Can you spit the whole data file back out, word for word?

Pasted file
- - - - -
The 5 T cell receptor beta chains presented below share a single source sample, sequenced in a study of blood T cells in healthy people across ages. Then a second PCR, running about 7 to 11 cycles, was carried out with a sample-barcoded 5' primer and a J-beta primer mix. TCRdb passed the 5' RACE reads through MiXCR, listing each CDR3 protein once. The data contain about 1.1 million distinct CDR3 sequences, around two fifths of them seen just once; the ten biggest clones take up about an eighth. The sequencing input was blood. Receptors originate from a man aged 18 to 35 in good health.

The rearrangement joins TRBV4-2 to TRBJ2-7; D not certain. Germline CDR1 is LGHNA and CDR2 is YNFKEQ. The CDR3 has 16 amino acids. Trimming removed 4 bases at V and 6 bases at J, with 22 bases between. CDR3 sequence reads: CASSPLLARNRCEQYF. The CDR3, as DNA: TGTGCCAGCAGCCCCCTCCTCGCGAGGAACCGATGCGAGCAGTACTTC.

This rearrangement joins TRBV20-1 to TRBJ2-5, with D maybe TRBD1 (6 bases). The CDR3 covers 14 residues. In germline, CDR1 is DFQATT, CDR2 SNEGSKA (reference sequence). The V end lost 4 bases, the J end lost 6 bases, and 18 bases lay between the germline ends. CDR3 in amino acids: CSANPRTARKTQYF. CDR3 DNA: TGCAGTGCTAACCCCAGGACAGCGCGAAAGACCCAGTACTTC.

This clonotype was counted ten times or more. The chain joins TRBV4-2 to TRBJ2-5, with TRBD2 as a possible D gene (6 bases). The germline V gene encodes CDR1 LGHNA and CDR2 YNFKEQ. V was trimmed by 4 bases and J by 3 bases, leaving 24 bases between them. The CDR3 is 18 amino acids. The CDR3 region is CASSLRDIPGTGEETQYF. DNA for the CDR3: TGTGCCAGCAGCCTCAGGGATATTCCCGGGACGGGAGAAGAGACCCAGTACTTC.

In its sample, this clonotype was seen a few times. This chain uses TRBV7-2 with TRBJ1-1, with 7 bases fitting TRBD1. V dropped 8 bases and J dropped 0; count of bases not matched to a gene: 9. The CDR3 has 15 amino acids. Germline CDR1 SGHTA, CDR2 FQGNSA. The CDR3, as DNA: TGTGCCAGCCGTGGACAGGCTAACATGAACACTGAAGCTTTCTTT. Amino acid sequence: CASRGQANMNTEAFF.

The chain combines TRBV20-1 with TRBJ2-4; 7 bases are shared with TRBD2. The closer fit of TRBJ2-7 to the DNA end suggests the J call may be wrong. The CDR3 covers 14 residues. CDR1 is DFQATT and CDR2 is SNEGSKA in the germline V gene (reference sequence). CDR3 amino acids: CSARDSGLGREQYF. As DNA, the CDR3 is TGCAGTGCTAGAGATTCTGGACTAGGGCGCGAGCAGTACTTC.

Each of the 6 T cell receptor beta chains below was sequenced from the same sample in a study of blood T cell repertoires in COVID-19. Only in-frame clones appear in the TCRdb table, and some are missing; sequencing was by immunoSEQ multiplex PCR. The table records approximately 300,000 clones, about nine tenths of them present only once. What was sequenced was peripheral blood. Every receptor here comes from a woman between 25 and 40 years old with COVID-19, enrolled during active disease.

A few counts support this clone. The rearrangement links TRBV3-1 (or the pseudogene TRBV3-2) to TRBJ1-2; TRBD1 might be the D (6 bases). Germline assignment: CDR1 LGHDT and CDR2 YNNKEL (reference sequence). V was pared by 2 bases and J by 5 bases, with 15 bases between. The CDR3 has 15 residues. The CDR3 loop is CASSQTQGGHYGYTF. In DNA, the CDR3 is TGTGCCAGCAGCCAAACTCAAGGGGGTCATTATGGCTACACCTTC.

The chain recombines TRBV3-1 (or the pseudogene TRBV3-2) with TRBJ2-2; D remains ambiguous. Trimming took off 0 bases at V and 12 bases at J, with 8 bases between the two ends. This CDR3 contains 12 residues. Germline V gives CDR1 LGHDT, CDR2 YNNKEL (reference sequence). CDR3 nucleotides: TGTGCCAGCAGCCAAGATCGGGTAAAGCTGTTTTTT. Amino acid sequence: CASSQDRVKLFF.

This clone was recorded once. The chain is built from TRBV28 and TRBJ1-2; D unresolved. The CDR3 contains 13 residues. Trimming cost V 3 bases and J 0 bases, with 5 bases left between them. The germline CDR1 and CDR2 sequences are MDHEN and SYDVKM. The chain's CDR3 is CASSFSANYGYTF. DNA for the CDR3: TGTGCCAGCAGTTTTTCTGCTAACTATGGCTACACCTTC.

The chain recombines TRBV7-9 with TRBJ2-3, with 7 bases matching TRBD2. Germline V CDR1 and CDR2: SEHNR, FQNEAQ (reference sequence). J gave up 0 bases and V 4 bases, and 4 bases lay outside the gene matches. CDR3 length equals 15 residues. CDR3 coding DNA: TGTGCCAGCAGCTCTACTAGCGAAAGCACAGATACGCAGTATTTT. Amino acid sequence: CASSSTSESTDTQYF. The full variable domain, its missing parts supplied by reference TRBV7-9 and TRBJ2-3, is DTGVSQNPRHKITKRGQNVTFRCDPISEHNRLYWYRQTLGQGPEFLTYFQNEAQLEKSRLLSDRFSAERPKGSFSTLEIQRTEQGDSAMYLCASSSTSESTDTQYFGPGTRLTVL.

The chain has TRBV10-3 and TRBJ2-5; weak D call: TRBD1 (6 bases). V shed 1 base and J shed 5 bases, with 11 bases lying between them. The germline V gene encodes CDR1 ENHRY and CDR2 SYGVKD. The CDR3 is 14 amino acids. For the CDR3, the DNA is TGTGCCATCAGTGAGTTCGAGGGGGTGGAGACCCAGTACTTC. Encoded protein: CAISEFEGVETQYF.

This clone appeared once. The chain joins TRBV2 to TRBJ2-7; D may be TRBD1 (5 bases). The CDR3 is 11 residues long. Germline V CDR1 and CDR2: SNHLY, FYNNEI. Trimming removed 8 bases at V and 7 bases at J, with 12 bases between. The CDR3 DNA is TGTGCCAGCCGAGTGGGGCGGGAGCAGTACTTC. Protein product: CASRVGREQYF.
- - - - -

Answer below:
The 5 T cell receptor beta chains presented below share a single source sample, sequenced in a study of blood T cells in healthy people across ages. Then a second PCR, running about 7 to 11 cycles, was carried out with a sample-barcoded 5' primer and a J-beta primer mix. TCRdb passed the 5' RACE reads through MiXCR, listing each CDR3 protein once. The data contain about 1.1 million distinct CDR3 sequences, around two fifths of them seen just once; the ten biggest clones take up about an eighth. The sequencing input was blood. Receptors originate from a man aged 18 to 35 in good health.

The rearrangement joins TRBV4-2 to TRBJ2-7; D not certain. Germline CDR1 is LGHNA and CDR2 is YNFKEQ. The CDR3 has 16 amino acids. Trimming removed 4 bases at V and 6 bases at J, with 22 bases between. CDR3 sequence reads: CASSPLLARNRCEQYF. The CDR3, as DNA: TGTGCCAGCAGCCCCCTCCTCGCGAGGAACCGATGCGAGCAGTACTTC.

This rearrangement joins TRBV20-1 to TRBJ2-5, with D maybe TRBD1 (6 bases). The CDR3 covers 14 residues. In germline, CDR1 is DFQATT, CDR2 SNEGSKA (reference sequence). The V end lost 4 bases, the J end lost 6 bases, and 18 bases lay between the germline ends. CDR3 in amino acids: CSANPRTARKTQYF. CDR3 DNA: TGCAGTGCTAACCCCAGGACAGCGCGAAAGACCCAGTACTTC.

This clonotype was counted ten times or more. The chain joins TRBV4-2 to TRBJ2-5, with TRBD2 as a possible D gene (6 bases). The germline V gene encodes CDR1 LGHNA and CDR2 YNFKEQ. V was trimmed by 4 bases and J by 3 bases, leaving 24 bases between them. The CDR3 is 18 amino acids. The CDR3 region is CASSLRDIPGTGEETQYF. DNA for the CDR3: TGTGCCAGCAGCCTCAGGGATATTCCCGGGACGGGAGAAGAGACCCAGTACTTC.

In its sample, this clonotype was seen a few times. This chain uses TRBV7-2 with TRBJ1-1, with 7 bases fitting TRBD1. V dropped 8 bases and J dropped 0; count of bases not matched to a gene: 9. The CDR3 has 15 amino acids. Germline CDR1 SGHTA, CDR2 FQGNSA. The CDR3, as DNA: TGTGCCAGCCGTGGACAGGCTAACATGAACACTGAAGCTTTCTTT. Amino acid sequence: CASRGQANMNTEAFF.

The chain combines TRBV20-1 with TRBJ2-4; 7 bases are shared with TRBD2. The closer fit of TRBJ2-7 to the DNA end suggests the J call may be wrong. The CDR3 covers 14 residues. CDR1 is DFQATT and CDR2 is SNEGSKA in the germline V gene (reference sequence). CDR3 amino acids: CSARDSGLGREQYF. As DNA, the CDR3 is TGCAGTGCTAGAGATTCTGGACTAGGGCGCGAGCAGTACTTC.

Each of the 6 T cell receptor beta chains below was sequenced from the same sample in a study of blood T cell repertoires in COVID-19. Only in-frame clones appear in the TCRdb table, and some are missing; sequencing was by immunoSEQ multiplex PCR. The table records approximately 300,000 clones, about nine tenths of them present only once. What was sequenced was peripheral blood. Every receptor here comes from a woman between 25 and 40 years old with COVID-19, enrolled during active disease.

A few counts support this clone. The rearrangement links TRBV3-1 (or the pseudogene TRBV3-2) to TRBJ1-2; TRBD1 might be the D (6 bases). Germline assignment: CDR1 LGHDT and CDR2 YNNKEL (reference sequence). V was pared by 2 bases and J by 5 bases, with 15 bases between. The CDR3 has 15 residues. The CDR3 loop is CASSQTQGGHYGYTF. In DNA, the CDR3 is TGTGCCAGCAGCCAAACTCAAGGGGGTCATTATGGCTACACCTTC.

The chain recombines TRBV3-1 (or the pseudogene TRBV3-2) with TRBJ2-2; D remains ambiguous. Trimming took off 0 bases at V and 12 bases at J, with 8 bases between the two ends. This CDR3 contains 12 residues. Germline V gives CDR1 LGHDT, CDR2 YNNKEL (reference sequence). CDR3 nucleotides: TGTGCCAGCAGCCAAGATCGGGTAAAGCTGTTTTTT. Amino acid sequence: CASSQDRVKLFF.

This clone was recorded once. The chain is built from TRBV28 and TRBJ1-2; D unresolved. The CDR3 contains 13 residues. Trimming cost V 3 bases and J 0 bases, with 5 bases left between them. The germline CDR1 and CDR2 sequences are MDHEN and SYDVKM. The chain's CDR3 is CASSFSANYGYTF. DNA for the CDR3: TGTGCCAGCAGTTTTTCTGCTAACTATGGCTACACCTTC.

The chain recombines TRBV7-9 with TRBJ2-3, with 7 bases matching TRBD2. Germline V CDR1 and CDR2: SEHNR, FQNEAQ (reference sequence). J gave up 0 bases and V 4 bases, and 4 bases lay outside the gene matches. CDR3 length equals 15 residues. CDR3 coding DNA: TGTGCCAGCAGCTCTACTAGCGAAAGCACAGATACGCAGTATTTT. Amino acid sequence: CASSSTSESTDTQYF. The full variable domain, its missing parts supplied by reference TRBV7-9 and TRBJ2-3, is DTGVSQNPRHKITKRGQNVTFRCDPISEHNRLYWYRQTLGQGPEFLTYFQNEAQLEKSRLLSDRFSAERPKGSFSTLEIQRTEQGDSAMYLCASSSTSESTDTQYFGPGTRLTVL.

The chain has TRBV10-3 and TRBJ2-5; weak D call: TRBD1 (6 bases). V shed 1 base and J shed 5 bases, with 11 bases lying between them. The germline V gene encodes CDR1 ENHRY and CDR2 SYGVKD. The CDR3 is 14 amino acids. For the CDR3, the DNA is TGTGCCATCAGTGAGTTCGAGGGGGTGGAGACCCAGTACTTC. Encoded protein: CAISEFEGVETQYF.

This clone appeared once. The chain joins TRBV2 to TRBJ2-7; D may be TRBD1 (5 bases). The CDR3 is 11 residues long. Germline V CDR1 and CDR2: SNHLY, FYNNEI. Trimming removed 8 bases at V and 7 bases at J, with 12 bases between. The CDR3 DNA is TGTGCCAGCCGAGTGGGGCGGGAGCAGTACTTC. Protein product: CASRVGREQYF.